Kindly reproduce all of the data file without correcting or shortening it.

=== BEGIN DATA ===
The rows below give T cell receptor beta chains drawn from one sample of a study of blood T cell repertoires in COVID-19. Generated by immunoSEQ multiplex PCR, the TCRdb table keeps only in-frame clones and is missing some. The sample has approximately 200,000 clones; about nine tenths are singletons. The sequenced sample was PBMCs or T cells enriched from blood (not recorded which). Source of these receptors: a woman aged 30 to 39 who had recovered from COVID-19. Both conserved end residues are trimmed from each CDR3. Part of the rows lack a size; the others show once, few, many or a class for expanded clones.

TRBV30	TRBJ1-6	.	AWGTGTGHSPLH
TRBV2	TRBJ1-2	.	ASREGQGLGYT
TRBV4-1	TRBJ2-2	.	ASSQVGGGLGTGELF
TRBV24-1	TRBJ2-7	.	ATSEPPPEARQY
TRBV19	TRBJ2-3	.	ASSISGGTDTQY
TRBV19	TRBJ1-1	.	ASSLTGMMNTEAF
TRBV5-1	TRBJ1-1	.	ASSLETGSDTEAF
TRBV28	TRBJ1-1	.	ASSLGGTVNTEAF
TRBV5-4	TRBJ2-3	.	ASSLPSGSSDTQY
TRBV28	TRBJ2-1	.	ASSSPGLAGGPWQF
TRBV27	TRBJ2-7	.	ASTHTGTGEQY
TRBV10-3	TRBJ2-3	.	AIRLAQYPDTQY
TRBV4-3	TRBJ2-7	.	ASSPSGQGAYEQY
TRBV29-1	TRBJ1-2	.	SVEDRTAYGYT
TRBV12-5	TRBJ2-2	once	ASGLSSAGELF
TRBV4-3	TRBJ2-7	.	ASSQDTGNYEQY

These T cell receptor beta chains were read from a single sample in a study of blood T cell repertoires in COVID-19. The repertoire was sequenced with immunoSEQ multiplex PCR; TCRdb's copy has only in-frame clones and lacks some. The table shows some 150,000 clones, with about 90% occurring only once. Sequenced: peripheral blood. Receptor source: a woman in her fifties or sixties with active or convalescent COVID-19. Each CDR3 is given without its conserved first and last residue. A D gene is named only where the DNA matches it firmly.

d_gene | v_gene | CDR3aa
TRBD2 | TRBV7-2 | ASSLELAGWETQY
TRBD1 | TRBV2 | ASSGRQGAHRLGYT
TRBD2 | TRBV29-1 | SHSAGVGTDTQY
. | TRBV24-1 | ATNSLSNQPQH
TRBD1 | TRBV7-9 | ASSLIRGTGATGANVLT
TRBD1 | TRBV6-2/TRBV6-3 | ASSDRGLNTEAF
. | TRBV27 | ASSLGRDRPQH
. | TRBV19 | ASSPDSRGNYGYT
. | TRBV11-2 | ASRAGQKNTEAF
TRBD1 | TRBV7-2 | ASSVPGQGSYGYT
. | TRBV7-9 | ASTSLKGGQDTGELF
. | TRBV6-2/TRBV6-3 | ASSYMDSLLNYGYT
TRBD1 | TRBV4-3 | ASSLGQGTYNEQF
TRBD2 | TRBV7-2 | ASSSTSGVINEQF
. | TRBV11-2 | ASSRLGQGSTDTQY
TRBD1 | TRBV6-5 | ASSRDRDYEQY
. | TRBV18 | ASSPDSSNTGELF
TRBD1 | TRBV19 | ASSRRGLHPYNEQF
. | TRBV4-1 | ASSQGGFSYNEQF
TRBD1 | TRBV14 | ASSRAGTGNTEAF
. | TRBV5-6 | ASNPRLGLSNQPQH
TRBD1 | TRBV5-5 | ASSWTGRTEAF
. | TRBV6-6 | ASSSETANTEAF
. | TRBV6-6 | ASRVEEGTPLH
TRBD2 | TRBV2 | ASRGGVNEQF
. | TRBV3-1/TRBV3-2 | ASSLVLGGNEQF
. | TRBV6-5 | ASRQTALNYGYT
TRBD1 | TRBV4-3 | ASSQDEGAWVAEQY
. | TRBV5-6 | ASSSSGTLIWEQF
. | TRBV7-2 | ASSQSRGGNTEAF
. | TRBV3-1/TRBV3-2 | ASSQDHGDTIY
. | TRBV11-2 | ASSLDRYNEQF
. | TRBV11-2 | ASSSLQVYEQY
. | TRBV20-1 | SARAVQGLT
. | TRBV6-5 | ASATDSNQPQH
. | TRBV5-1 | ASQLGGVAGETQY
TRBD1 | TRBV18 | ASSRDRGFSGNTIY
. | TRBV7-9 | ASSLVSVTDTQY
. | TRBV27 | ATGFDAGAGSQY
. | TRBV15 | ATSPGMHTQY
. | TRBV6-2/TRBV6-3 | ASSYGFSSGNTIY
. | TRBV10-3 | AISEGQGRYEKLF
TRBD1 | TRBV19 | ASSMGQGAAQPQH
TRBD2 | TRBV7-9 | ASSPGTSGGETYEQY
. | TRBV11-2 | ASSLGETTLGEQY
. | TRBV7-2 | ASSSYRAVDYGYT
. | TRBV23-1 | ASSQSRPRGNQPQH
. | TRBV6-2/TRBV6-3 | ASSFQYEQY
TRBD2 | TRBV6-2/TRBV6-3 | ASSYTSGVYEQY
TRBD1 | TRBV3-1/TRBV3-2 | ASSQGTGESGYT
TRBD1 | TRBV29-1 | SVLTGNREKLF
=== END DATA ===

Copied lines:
The rows below give T cell receptor beta chains drawn from one sample of a study of blood T cell repertoires in COVID-19. Generated by immunoSEQ multiplex PCR, the TCRdb table keeps only in-frame clones and is missing some. The sample has approximately 200,000 clones; about nine tenths are singletons. The sequenced sample was PBMCs or T cells enriched from blood (not recorded which). Source of these receptors: a woman aged 30 to 39 who had recovered from COVID-19. Both conserved end residues are trimmed from each CDR3. Part of the rows lack a size; the others show once, few, many or a class for expanded clones.

TRBV30	TRBJ1-6	.	AWGTGTGHSPLH
TRBV2	TRBJ1-2	.	ASREGQGLGYT
TRBV4-1	TRBJ2-2	.	ASSQVGGGLGTGELF
TRBV24-1	TRBJ2-7	.	ATSEPPPEARQY
TRBV19	TRBJ2-3	.	ASSISGGTDTQY
TRBV19	TRBJ1-1	.	ASSLTGMMNTEAF
TRBV5-1	TRBJ1-1	.	ASSLETGSDTEAF
TRBV28	TRBJ1-1	.	ASSLGGTVNTEAF
TRBV5-4	TRBJ2-3	.	ASSLPSGSSDTQY
TRBV28	TRBJ2-1	.	ASSSPGLAGGPWQF
TRBV27	TRBJ2-7	.	ASTHTGTGEQY
TRBV10-3	TRBJ2-3	.	AIRLAQYPDTQY
TRBV4-3	TRBJ2-7	.	ASSPSGQGAYEQY
TRBV29-1	TRBJ1-2	.	SVEDRTAYGYT
TRBV12-5	TRBJ2-2	once	ASGLSSAGELF
TRBV4-3	TRBJ2-7	.	ASSQDTGNYEQY

These T cell receptor beta chains were read from a single sample in a study of blood T cell repertoires in COVID-19. The repertoire was sequenced with immunoSEQ multiplex PCR; TCRdb's copy has only in-frame clones and lacks some. The table shows some 150,000 clones, with about 90% occurring only once. Sequenced: peripheral blood. Receptor source: a woman in her fifties or sixties with active or convalescent COVID-19. Each CDR3 is given without its conserved first and last residue. A D gene is named only where the DNA matches it firmly.

d_gene | v_gene | CDR3aa
TRBD2 | TRBV7-2 | ASSLELAGWETQY
TRBD1 | TRBV2 | ASSGRQGAHRLGYT
TRBD2 | TRBV29-1 | SHSAGVGTDTQY
. | TRBV24-1 | ATNSLSNQPQH
TRBD1 | TRBV7-9 | ASSLIRGTGATGANVLT
TRBD1 | TRBV6-2/TRBV6-3 | ASSDRGLNTEAF
. | TRBV27 | ASSLGRDRPQH
. | TRBV19 | ASSPDSRGNYGYT
. | TRBV11-2 | ASRAGQKNTEAF
TRBD1 | TRBV7-2 | ASSVPGQGSYGYT
. | TRBV7-9 | ASTSLKGGQDTGELF
. | TRBV6-2/TRBV6-3 | ASSYMDSLLNYGYT
TRBD1 | TRBV4-3 | ASSLGQGTYNEQF
TRBD2 | TRBV7-2 | ASSSTSGVINEQF
. | TRBV11-2 | ASSRLGQGSTDTQY
TRBD1 | TRBV6-5 | ASSRDRDYEQY
. | TRBV18 | ASSPDSSNTGELF
TRBD1 | TRBV19 | ASSRRGLHPYNEQF
. | TRBV4-1 | ASSQGGFSYNEQF
TRBD1 | TRBV14 | ASSRAGTGNTEAF
. | TRBV5-6 | ASNPRLGLSNQPQH
TRBD1 | TRBV5-5 | ASSWTGRTEAF
. | TRBV6-6 | ASSSETANTEAF
. | TRBV6-6 | ASRVEEGTPLH
TRBD2 | TRBV2 | ASRGGVNEQF
. | TRBV3-1/TRBV3-2 | ASSLVLGGNEQF
. | TRBV6-5 | ASRQTALNYGYT
TRBD1 | TRBV4-3 | ASSQDEGAWVAEQY
. | TRBV5-6 | ASSSSGTLIWEQF
. | TRBV7-2 | ASSQSRGGNTEAF
. | TRBV3-1/TRBV3-2 | ASSQDHGDTIY
. | TRBV11-2 | ASSLDRYNEQF
. | TRBV11-2 | ASSSLQVYEQY
. | TRBV20-1 | SARAVQGLT
. | TRBV6-5 | ASATDSNQPQH
. | TRBV5-1 | ASQLGGVAGETQY
TRBD1 | TRBV18 | ASSRDRGFSGNTIY
. | TRBV7-9 | ASSLVSVTDTQY
. | TRBV27 | ATGFDAGAGSQY
. | TRBV15 | ATSPGMHTQY
. | TRBV6-2/TRBV6-3 | ASSYGFSSGNTIY
. | TRBV10-3 | AISEGQGRYEKLF
TRBD1 | TRBV19 | ASSMGQGAAQPQH
TRBD2 | TRBV7-9 | ASSPGTSGGETYEQY
. | TRBV11-2 | ASSLGETTLGEQY
. | TRBV7-2 | ASSSYRAVDYGYT
. | TRBV23-1 | ASSQSRPRGNQPQH
. | TRBV6-2/TRBV6-3 | ASSFQYEQY
TRBD2 | TRBV6-2/TRBV6-3 | ASSYTSGVYEQY
TRBD1 | TRBV3-1/TRBV3-2 | ASSQGTGESGYT
TRBD1 | TRBV29-1 | SVLTGNREKLF